- Writing things like, “you probably won’t answer this but ..” or “I can’t believe I’m doing this but .." makes you look unsure of yourself and it’s not going to get the women flocking to your profile.
- If you are outside her criteria, call it out (which shows you have read her profile) but then put a positive spin on why you think you’d be a good match. For example, if her maximum age range is 42yrs and you’re 45yrs you could write “I realise I’m just outside of your ideal age range, but I feel we have a lot of in common and…" OR put a funny spin on it such as “I thought of being 5’11” just for you...but I figured that if honesty got me this far, why blow it now? I’m 6’1” in 3” heels so does that cut it?”
End With Your Name
Signing with your name instantly warms up the tone of the email. While this may sound obvious, some guys leave it off and risk coming across as mysterious - and not in a good way. Needles to say, you should also skip any extraneous information, like a full signature with your title, email address and phone number.
Attract Quality not Quantity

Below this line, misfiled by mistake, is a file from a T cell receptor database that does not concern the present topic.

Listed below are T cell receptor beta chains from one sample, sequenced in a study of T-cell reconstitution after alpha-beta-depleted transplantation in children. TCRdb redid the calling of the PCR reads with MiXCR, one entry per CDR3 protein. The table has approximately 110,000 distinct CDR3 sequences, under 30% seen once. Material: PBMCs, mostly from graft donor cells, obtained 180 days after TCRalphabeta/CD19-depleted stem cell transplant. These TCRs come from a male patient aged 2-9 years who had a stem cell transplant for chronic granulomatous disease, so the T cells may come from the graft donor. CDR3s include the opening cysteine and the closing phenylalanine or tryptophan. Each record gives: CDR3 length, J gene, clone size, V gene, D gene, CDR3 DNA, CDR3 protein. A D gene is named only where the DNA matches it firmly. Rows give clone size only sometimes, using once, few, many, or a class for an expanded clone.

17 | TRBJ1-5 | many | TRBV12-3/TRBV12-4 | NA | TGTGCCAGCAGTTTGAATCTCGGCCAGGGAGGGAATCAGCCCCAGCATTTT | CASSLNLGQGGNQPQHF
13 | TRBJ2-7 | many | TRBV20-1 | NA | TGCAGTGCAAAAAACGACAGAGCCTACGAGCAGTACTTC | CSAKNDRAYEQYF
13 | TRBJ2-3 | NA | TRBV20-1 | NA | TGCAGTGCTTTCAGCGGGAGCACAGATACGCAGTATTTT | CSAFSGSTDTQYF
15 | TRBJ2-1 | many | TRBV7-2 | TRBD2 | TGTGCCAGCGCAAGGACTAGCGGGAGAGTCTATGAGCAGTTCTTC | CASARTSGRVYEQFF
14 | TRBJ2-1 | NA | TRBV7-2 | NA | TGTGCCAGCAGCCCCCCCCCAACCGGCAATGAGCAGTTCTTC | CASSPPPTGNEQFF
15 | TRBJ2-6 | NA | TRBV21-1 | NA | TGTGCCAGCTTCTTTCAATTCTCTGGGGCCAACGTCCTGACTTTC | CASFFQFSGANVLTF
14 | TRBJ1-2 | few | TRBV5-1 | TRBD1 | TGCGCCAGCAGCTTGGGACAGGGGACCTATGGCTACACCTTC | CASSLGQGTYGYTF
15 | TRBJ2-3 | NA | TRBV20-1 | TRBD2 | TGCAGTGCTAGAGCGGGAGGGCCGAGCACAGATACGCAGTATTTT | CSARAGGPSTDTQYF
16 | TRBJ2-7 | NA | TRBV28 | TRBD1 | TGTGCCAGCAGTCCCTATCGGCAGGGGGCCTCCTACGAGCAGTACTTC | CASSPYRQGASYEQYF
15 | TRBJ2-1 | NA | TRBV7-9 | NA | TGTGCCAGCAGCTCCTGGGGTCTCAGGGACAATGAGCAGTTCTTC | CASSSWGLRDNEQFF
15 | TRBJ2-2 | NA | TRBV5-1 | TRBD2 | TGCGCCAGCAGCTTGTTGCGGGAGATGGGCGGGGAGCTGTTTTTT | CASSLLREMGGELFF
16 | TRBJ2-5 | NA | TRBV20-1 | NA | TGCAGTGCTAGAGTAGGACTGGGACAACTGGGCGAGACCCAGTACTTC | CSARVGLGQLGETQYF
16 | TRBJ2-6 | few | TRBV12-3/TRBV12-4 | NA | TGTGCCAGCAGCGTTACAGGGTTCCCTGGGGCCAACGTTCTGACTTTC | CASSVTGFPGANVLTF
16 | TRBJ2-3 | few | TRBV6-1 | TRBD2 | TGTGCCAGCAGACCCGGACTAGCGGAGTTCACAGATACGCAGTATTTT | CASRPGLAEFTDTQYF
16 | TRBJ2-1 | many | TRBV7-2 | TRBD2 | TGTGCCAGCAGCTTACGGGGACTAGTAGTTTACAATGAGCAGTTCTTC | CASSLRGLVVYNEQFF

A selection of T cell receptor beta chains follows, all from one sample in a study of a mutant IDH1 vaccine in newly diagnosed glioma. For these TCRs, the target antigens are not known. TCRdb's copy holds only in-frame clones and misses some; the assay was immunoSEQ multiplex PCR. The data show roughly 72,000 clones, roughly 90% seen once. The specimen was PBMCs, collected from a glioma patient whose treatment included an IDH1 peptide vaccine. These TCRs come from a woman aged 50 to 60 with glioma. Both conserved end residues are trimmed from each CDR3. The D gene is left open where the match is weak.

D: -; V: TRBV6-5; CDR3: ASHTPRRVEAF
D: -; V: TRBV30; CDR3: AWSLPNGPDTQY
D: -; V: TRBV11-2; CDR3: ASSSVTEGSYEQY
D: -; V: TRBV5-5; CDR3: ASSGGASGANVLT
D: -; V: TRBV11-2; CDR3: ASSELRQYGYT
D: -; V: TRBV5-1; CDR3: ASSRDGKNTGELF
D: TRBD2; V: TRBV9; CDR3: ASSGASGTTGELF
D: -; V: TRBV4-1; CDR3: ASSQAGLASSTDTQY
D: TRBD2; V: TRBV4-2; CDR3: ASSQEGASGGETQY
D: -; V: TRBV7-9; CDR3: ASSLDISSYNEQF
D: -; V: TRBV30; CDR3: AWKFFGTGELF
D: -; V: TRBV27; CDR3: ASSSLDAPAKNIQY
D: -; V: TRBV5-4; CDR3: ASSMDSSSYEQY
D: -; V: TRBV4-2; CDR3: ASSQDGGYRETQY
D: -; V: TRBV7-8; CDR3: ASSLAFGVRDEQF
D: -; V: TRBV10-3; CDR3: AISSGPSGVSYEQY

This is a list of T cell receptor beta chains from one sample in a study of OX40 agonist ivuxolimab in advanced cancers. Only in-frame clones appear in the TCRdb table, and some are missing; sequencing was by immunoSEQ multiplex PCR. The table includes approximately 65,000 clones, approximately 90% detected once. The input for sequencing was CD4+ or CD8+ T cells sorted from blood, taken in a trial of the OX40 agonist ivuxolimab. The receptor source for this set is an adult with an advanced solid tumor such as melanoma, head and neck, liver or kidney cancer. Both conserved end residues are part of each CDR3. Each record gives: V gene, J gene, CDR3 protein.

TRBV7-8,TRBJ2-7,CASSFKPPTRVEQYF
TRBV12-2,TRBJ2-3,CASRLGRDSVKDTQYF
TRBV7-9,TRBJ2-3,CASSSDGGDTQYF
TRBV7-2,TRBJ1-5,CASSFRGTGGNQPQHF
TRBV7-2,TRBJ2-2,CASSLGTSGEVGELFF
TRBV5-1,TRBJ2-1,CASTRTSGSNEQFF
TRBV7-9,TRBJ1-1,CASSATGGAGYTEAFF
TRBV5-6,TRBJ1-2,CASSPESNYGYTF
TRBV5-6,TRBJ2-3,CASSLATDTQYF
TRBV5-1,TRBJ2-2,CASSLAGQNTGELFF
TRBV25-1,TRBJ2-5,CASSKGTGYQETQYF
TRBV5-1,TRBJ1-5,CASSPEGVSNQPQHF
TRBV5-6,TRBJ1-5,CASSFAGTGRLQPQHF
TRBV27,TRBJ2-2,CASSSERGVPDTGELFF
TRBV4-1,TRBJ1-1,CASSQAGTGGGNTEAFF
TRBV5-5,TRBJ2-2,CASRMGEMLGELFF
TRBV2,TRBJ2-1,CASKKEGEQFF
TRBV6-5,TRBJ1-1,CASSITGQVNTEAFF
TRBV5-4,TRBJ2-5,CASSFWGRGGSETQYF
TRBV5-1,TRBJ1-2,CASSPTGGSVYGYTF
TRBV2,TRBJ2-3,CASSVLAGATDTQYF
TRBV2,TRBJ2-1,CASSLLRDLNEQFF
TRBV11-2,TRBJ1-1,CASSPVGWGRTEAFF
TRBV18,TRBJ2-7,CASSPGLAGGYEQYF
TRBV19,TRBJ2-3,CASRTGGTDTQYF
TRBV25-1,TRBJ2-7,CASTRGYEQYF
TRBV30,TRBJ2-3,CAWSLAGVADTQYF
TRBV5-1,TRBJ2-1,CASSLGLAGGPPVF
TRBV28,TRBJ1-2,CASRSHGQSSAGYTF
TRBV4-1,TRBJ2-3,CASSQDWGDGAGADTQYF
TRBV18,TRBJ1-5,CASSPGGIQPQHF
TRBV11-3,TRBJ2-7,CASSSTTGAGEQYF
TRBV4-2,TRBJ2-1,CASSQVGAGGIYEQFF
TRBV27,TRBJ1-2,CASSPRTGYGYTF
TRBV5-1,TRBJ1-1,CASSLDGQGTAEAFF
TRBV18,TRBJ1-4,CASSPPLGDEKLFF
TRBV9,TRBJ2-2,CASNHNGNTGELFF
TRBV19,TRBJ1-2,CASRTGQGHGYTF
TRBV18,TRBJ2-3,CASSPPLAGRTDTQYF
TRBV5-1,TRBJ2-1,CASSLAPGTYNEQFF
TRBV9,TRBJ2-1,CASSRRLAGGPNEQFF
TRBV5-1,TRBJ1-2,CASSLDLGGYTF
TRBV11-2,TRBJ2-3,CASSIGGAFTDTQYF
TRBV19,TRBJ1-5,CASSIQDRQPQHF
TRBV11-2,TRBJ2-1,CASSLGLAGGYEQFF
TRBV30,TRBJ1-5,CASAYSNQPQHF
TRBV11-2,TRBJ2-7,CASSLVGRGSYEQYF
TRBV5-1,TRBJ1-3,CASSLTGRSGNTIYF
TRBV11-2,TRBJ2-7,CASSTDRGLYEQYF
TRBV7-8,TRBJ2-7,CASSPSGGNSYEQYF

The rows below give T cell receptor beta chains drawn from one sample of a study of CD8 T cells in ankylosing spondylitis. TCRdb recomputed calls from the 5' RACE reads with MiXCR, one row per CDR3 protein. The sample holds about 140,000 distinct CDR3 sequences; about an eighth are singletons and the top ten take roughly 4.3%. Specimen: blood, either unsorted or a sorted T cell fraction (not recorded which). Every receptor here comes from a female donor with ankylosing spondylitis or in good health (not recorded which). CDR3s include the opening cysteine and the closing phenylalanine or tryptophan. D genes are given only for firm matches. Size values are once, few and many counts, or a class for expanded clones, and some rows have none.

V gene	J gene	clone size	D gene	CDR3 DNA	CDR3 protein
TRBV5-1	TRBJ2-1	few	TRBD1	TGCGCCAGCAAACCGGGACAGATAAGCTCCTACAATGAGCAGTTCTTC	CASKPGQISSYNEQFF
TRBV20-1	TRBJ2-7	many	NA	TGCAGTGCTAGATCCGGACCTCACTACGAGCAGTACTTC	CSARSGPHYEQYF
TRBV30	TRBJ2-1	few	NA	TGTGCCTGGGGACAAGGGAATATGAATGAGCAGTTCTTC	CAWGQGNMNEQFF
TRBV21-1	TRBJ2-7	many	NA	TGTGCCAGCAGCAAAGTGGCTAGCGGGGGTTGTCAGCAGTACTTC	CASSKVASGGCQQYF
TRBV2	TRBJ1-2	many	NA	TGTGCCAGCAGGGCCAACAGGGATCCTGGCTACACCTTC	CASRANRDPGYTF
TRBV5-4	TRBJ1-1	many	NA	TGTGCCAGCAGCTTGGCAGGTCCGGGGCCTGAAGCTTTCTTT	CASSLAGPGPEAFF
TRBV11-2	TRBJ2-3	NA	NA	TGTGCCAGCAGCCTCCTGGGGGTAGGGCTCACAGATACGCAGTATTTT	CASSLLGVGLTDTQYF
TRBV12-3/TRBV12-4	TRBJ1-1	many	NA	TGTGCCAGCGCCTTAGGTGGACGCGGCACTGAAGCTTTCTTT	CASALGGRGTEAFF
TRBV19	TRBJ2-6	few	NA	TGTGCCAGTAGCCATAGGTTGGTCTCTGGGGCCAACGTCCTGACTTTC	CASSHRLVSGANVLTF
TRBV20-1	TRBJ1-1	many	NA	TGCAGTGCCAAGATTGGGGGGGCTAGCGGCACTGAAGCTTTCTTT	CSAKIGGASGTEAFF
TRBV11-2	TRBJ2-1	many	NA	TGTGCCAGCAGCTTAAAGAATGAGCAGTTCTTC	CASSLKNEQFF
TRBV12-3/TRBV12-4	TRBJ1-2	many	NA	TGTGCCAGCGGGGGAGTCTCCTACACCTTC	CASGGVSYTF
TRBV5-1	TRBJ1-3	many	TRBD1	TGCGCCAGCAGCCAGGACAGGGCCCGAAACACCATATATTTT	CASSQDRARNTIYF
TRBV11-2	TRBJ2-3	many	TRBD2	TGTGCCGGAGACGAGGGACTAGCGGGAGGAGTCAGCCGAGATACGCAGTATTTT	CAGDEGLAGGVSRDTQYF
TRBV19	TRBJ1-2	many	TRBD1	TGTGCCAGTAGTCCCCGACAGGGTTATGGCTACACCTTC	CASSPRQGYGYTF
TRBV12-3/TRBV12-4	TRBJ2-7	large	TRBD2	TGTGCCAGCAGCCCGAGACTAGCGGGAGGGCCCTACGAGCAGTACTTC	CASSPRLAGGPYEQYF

Unless you're seeking a casual no-strings-attached relationship, guys who put up a front, who are cocky, who try too hard, or push the envelope with sex talk won't impress "quality" women because she knows these acts are transparent. If you approached a gorgeous girl in real life with these tactics, it would either result in an eye roll or attract a lower-quality mate, and the same is true in the virtual dating world.
- Template emails are the pickup lines of the web. Being proactive and sending an appropriate number of emails is important, but avoid templates messages that are so generic it's obvious they are copy-and-paste jobs. It's fine to create a message outline, however be sure to erase signs of it being generic, by getting specific.
- A little email flirtation is never a bad thing, but you don't want your message to scream "you're not worth getting to know more, so let's just meet offline and be inappropriate together" so skip sexual content and physical compliments such as "I think you're ...hot ...sexy ....gorgeous".
- Leaving your number in your first email message is the equivalent of saying I don’t want to put much effort into this, but I figure if I write to enough people, maybe someone will respond. “Why don’t you give me a call when you get a chance” is not an open-ended question because (for any self-respecting woman) the answer is already No. It's impersonal and shows that you are more of a ‘player’ than the real deal.
Honesty, depth and creativity are the keys to the initial email exchange. So guys aim high! Choose wisely and take the time to make each girl feel special in your first email message.